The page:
Benefits & Limitations of College Career Centers

You’ve invested years and countless thousands of dollars supporting your child to adulthood. My husband and I did the same. Yet few graduates are prepared to face the job market even with the help from college career centers.  Graduates often lack practiced skills to build a professional network or identify jobs that establish a strategic foundation to their career. They aren’t confidently prepared for interviews or know how to authentically sell themselves. They have limited experience with offer negotiations. Why does this happen? The career center programs rarely give individual support to students. For personalized support for a job search, it is best to have a career coach.

Value of College Career Centers

With programs at College Career Centers, students answer the question “What profession do I want?” There might be group workshops for writing a resume or interview preparation. Students connect to companies at career fairs planned by the Career Center. Students definitely benefit from the career fairs, yet only a fraction will get an internship or a post-graduation job offer.

The counselors at College Career Centers are dedicated and passionate talent professionals. They are skilled at career assessment and career counseling. But they are also understaffed and overworked. Therefore, most College Career Centers focus on programs, not individual student support.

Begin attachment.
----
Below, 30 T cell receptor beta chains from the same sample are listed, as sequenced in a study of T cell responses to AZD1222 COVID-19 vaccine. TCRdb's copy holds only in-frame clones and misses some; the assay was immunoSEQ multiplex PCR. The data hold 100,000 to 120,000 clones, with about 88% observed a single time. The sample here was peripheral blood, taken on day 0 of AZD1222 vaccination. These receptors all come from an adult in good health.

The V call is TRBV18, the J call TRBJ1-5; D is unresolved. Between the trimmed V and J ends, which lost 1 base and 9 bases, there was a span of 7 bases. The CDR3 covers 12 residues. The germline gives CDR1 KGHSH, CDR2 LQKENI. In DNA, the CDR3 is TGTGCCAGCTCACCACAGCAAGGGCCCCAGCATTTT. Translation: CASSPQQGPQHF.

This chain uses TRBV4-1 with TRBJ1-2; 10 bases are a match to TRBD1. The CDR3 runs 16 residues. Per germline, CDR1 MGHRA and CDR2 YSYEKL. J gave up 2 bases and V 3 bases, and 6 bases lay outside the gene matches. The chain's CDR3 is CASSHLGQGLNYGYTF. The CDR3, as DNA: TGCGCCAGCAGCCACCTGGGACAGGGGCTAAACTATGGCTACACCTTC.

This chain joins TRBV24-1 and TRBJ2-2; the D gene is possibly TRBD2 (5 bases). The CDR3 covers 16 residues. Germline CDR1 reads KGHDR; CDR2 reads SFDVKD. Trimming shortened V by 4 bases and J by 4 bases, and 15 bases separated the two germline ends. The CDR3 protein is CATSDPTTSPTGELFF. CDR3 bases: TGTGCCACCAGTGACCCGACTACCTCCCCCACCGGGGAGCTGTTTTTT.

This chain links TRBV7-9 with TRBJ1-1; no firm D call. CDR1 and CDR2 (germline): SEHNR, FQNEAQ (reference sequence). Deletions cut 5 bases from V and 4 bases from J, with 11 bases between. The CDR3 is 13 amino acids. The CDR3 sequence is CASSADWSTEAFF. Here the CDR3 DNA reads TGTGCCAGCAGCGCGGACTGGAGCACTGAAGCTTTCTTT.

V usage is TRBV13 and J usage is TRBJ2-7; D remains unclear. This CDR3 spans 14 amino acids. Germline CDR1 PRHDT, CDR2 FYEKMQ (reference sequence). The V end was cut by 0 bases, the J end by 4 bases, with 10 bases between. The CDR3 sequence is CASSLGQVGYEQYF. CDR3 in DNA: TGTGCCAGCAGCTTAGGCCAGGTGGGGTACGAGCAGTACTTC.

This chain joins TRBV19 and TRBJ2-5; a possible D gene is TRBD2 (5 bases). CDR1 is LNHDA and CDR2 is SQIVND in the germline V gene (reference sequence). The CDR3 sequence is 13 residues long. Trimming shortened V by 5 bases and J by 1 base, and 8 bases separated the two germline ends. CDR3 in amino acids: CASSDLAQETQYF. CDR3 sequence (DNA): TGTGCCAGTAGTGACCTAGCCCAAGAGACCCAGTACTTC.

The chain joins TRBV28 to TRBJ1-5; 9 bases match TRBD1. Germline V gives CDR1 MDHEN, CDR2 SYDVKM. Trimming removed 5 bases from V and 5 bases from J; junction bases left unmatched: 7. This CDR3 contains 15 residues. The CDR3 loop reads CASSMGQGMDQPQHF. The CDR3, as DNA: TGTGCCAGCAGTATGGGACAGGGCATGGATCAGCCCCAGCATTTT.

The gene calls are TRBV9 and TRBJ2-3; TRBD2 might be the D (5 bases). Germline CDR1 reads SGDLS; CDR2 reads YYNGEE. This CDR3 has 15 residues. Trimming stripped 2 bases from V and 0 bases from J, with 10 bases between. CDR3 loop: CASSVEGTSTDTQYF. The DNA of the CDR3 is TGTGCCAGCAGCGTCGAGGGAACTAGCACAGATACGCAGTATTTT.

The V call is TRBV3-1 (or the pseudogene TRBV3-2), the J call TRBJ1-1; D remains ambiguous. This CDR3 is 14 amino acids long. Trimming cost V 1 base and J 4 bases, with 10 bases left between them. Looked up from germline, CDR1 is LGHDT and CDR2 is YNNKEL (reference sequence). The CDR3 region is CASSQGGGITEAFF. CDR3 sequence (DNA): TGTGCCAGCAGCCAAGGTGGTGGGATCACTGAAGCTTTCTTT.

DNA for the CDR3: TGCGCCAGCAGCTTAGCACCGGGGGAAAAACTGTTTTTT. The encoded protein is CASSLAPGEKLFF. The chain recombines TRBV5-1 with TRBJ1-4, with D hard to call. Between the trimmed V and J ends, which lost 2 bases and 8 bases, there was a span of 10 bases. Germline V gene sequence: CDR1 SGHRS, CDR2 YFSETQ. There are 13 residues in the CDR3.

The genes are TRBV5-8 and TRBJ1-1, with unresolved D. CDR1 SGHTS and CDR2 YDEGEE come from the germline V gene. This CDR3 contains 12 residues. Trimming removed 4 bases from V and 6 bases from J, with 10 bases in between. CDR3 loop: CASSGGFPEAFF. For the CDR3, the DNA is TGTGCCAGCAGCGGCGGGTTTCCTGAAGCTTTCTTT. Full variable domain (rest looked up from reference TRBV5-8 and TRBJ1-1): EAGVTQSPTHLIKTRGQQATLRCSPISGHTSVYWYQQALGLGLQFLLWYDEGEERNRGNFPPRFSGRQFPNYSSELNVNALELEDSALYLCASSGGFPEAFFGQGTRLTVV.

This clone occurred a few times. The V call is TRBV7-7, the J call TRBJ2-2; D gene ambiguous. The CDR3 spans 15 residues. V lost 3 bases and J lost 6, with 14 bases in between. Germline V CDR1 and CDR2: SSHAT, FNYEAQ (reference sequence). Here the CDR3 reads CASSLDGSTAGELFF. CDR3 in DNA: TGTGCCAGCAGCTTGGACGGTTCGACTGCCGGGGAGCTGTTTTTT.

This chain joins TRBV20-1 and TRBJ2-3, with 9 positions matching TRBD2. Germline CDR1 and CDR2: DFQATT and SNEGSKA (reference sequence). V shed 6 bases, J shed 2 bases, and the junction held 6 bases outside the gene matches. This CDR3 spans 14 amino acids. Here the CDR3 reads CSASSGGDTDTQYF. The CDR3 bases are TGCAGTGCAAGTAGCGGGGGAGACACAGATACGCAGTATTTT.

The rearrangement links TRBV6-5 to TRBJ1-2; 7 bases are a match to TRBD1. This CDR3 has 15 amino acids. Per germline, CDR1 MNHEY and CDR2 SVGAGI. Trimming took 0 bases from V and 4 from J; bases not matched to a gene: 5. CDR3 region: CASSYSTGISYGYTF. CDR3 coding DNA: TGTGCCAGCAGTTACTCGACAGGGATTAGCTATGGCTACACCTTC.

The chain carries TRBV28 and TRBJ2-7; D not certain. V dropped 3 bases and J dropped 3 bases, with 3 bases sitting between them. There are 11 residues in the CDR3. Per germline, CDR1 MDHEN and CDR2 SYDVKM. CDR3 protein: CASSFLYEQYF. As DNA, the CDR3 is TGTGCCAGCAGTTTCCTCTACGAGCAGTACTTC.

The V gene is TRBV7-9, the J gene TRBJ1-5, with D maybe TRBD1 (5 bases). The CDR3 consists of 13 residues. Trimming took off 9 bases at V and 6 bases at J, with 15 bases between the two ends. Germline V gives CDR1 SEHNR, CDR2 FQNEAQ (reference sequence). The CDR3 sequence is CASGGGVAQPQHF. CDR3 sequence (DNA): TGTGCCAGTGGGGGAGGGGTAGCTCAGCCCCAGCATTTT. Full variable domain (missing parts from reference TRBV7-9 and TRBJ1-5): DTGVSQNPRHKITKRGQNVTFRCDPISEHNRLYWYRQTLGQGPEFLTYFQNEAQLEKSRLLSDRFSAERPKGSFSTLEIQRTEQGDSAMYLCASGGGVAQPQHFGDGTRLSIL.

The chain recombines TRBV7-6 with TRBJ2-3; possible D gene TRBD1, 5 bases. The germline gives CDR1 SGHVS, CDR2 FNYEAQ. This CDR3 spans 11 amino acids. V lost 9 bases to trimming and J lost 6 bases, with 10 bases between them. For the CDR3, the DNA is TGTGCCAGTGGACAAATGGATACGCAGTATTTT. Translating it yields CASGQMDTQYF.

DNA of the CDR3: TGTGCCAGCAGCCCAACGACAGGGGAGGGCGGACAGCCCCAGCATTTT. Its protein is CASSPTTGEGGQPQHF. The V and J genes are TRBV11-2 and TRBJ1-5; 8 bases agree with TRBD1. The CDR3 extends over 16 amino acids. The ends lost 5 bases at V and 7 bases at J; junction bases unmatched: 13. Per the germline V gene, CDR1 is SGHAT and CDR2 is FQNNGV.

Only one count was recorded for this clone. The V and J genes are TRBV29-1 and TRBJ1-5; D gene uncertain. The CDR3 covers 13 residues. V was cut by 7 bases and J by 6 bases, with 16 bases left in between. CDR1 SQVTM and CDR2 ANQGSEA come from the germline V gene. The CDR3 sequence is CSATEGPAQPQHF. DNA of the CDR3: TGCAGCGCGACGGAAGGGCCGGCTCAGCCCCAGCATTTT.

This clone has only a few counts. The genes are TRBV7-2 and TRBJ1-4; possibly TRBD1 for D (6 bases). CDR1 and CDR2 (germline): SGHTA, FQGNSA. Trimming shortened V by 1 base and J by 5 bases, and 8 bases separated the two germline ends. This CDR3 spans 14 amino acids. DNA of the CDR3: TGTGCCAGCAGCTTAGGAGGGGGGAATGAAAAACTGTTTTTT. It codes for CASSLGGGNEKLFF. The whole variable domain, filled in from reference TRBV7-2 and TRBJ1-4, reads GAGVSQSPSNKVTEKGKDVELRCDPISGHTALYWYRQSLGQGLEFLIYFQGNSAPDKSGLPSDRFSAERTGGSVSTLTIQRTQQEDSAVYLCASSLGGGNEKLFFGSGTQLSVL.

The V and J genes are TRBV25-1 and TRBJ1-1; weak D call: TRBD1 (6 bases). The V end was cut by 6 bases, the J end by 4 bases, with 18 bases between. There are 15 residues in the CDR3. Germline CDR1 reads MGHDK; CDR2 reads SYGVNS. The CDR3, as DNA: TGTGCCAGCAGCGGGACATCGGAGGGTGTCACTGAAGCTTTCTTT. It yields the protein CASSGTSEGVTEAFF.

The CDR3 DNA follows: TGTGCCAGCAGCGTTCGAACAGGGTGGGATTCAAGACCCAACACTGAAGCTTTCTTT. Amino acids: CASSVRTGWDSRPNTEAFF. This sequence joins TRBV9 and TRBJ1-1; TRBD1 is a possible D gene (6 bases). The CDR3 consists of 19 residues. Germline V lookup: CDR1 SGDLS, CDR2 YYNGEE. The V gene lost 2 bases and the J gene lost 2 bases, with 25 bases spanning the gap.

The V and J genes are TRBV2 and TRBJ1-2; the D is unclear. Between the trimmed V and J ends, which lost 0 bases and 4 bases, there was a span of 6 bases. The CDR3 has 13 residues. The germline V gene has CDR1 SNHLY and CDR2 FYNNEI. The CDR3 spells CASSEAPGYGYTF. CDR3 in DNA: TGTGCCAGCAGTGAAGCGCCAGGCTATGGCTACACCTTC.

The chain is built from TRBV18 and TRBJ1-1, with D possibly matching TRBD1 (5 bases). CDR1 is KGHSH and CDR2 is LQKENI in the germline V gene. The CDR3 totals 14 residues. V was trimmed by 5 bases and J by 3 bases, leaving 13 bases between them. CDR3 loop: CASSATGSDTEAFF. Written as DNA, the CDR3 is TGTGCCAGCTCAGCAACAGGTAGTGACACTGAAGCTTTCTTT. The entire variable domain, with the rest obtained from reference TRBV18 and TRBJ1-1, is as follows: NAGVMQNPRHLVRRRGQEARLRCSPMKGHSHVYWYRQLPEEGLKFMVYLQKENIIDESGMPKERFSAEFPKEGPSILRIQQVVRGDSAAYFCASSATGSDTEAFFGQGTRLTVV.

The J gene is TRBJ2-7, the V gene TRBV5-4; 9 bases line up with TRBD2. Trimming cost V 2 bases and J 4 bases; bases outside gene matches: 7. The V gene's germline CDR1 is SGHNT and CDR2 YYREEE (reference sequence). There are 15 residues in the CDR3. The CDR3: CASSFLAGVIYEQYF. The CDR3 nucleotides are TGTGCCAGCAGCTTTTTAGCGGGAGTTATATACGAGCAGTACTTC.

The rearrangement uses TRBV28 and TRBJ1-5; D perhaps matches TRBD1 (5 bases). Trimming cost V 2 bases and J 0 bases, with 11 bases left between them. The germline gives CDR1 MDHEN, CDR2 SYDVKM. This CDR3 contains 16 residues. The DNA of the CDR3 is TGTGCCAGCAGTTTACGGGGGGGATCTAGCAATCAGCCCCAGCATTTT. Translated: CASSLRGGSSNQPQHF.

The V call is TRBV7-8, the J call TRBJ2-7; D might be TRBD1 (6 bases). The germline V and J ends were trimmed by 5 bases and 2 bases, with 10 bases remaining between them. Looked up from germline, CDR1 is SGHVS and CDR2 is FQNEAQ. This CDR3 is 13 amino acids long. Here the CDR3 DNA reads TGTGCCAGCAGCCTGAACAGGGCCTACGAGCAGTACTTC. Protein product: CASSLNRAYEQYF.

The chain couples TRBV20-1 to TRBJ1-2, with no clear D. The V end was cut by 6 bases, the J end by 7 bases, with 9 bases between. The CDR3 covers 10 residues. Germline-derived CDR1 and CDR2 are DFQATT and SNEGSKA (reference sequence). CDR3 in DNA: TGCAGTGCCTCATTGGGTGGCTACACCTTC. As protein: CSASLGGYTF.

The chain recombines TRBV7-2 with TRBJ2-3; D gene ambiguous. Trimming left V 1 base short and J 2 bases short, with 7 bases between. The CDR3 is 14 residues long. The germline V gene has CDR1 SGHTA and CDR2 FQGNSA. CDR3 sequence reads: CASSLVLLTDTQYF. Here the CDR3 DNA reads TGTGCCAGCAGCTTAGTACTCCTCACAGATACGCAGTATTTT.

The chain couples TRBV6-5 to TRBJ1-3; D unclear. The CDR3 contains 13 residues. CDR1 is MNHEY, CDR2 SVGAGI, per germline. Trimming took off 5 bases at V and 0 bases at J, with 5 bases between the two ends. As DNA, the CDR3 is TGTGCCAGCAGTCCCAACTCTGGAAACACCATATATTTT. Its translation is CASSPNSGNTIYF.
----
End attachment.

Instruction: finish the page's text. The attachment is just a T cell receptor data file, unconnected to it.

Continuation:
Missing Element of Most College Career Centers

According to the Bureau of Labor Statistics, on average, people change jobs twelve times in their lifetime.  And millennials will change their careers three to seven times in their lifetime.  A solid grasp on job hunting skills will be some of the most frequently used skills during a career. With the focus on programs for large groups of students, many College Career Centers do not develop career launch and job search skills for individual students. Students rarely get hands-on coaching and training  in order to confidently and efficiently start their career. 

Another shortcoming of most college career centers is that the counselors have limited experience inside companies / organizations. They haven’t been corporate recruiters. Not understanding how organizations recruit makes it difficult to give relevant and specific advice to students.

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